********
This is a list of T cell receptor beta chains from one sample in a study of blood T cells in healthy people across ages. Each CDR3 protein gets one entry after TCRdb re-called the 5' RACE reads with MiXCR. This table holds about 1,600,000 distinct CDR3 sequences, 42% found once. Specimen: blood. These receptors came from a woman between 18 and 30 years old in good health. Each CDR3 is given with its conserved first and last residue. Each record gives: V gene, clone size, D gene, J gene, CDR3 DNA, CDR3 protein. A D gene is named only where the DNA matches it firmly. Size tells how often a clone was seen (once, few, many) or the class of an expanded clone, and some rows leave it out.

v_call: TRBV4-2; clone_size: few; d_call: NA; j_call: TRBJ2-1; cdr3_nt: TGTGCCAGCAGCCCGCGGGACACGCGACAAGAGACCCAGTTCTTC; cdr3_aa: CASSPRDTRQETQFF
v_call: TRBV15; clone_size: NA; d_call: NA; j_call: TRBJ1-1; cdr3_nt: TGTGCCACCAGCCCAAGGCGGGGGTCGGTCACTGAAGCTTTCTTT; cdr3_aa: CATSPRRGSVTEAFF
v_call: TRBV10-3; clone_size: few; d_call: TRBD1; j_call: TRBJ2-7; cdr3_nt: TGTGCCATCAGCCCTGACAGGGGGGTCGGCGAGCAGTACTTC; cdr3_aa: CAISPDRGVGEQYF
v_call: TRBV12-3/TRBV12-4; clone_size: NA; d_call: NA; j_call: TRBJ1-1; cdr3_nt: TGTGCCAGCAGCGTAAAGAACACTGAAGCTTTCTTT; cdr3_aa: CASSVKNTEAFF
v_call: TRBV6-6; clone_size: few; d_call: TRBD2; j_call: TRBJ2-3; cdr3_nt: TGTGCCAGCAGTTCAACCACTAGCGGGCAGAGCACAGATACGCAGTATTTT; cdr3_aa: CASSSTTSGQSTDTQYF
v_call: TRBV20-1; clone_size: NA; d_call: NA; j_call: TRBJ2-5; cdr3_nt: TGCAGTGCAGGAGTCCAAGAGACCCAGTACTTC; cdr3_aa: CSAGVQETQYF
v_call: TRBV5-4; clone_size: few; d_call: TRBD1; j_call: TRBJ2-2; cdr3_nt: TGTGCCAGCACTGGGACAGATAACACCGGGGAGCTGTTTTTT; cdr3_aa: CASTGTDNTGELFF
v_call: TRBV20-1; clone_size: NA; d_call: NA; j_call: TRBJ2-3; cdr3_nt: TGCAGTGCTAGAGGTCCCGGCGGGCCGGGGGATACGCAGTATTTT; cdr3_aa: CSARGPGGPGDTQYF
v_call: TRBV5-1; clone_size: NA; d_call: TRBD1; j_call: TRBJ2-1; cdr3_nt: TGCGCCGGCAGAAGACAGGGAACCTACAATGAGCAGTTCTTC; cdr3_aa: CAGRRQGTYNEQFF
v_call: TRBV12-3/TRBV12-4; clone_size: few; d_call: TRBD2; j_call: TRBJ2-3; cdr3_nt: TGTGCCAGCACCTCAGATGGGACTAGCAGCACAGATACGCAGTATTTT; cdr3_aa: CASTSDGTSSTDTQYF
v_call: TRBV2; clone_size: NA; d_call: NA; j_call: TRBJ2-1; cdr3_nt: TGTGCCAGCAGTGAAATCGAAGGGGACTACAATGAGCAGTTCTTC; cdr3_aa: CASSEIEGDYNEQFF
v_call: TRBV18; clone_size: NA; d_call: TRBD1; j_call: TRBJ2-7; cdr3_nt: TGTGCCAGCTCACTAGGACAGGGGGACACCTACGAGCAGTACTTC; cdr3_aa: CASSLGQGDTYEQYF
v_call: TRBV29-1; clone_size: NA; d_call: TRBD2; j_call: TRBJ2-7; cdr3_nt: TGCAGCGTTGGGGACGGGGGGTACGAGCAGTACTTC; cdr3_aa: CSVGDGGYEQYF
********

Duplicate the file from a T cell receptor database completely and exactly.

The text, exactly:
This is a list of T cell receptor beta chains from one sample in a study of blood T cells in healthy people across ages. Each CDR3 protein gets one entry after TCRdb re-called the 5' RACE reads with MiXCR. This table holds about 1,600,000 distinct CDR3 sequences, 42% found once. Specimen: blood. These receptors came from a woman between 18 and 30 years old in good health. Each CDR3 is given with its conserved first and last residue. Each record gives: V gene, clone size, D gene, J gene, CDR3 DNA, CDR3 protein. A D gene is named only where the DNA matches it firmly. Size tells how often a clone was seen (once, few, many) or the class of an expanded clone, and some rows leave it out.

v_call: TRBV4-2; clone_size: few; d_call: NA; j_call: TRBJ2-1; cdr3_nt: TGTGCCAGCAGCCCGCGGGACACGCGACAAGAGACCCAGTTCTTC; cdr3_aa: CASSPRDTRQETQFF
v_call: TRBV15; clone_size: NA; d_call: NA; j_call: TRBJ1-1; cdr3_nt: TGTGCCACCAGCCCAAGGCGGGGGTCGGTCACTGAAGCTTTCTTT; cdr3_aa: CATSPRRGSVTEAFF
v_call: TRBV10-3; clone_size: few; d_call: TRBD1; j_call: TRBJ2-7; cdr3_nt: TGTGCCATCAGCCCTGACAGGGGGGTCGGCGAGCAGTACTTC; cdr3_aa: CAISPDRGVGEQYF
v_call: TRBV12-3/TRBV12-4; clone_size: NA; d_call: NA; j_call: TRBJ1-1; cdr3_nt: TGTGCCAGCAGCGTAAAGAACACTGAAGCTTTCTTT; cdr3_aa: CASSVKNTEAFF
v_call: TRBV6-6; clone_size: few; d_call: TRBD2; j_call: TRBJ2-3; cdr3_nt: TGTGCCAGCAGTTCAACCACTAGCGGGCAGAGCACAGATACGCAGTATTTT; cdr3_aa: CASSSTTSGQSTDTQYF
v_call: TRBV20-1; clone_size: NA; d_call: NA; j_call: TRBJ2-5; cdr3_nt: TGCAGTGCAGGAGTCCAAGAGACCCAGTACTTC; cdr3_aa: CSAGVQETQYF
v_call: TRBV5-4; clone_size: few; d_call: TRBD1; j_call: TRBJ2-2; cdr3_nt: TGTGCCAGCACTGGGACAGATAACACCGGGGAGCTGTTTTTT; cdr3_aa: CASTGTDNTGELFF
v_call: TRBV20-1; clone_size: NA; d_call: NA; j_call: TRBJ2-3; cdr3_nt: TGCAGTGCTAGAGGTCCCGGCGGGCCGGGGGATACGCAGTATTTT; cdr3_aa: CSARGPGGPGDTQYF
v_call: TRBV5-1; clone_size: NA; d_call: TRBD1; j_call: TRBJ2-1; cdr3_nt: TGCGCCGGCAGAAGACAGGGAACCTACAATGAGCAGTTCTTC; cdr3_aa: CAGRRQGTYNEQFF
v_call: TRBV12-3/TRBV12-4; clone_size: few; d_call: TRBD2; j_call: TRBJ2-3; cdr3_nt: TGTGCCAGCACCTCAGATGGGACTAGCAGCACAGATACGCAGTATTTT; cdr3_aa: CASTSDGTSSTDTQYF
v_call: TRBV2; clone_size: NA; d_call: NA; j_call: TRBJ2-1; cdr3_nt: TGTGCCAGCAGTGAAATCGAAGGGGACTACAATGAGCAGTTCTTC; cdr3_aa: CASSEIEGDYNEQFF
v_call: TRBV18; clone_size: NA; d_call: TRBD1; j_call: TRBJ2-7; cdr3_nt: TGTGCCAGCTCACTAGGACAGGGGGACACCTACGAGCAGTACTTC; cdr3_aa: CASSLGQGDTYEQYF
v_call: TRBV29-1; clone_size: NA; d_call: TRBD2; j_call: TRBJ2-7; cdr3_nt: TGCAGCGTTGGGGACGGGGGGTACGAGCAGTACTTC; cdr3_aa: CSVGDGGYEQYF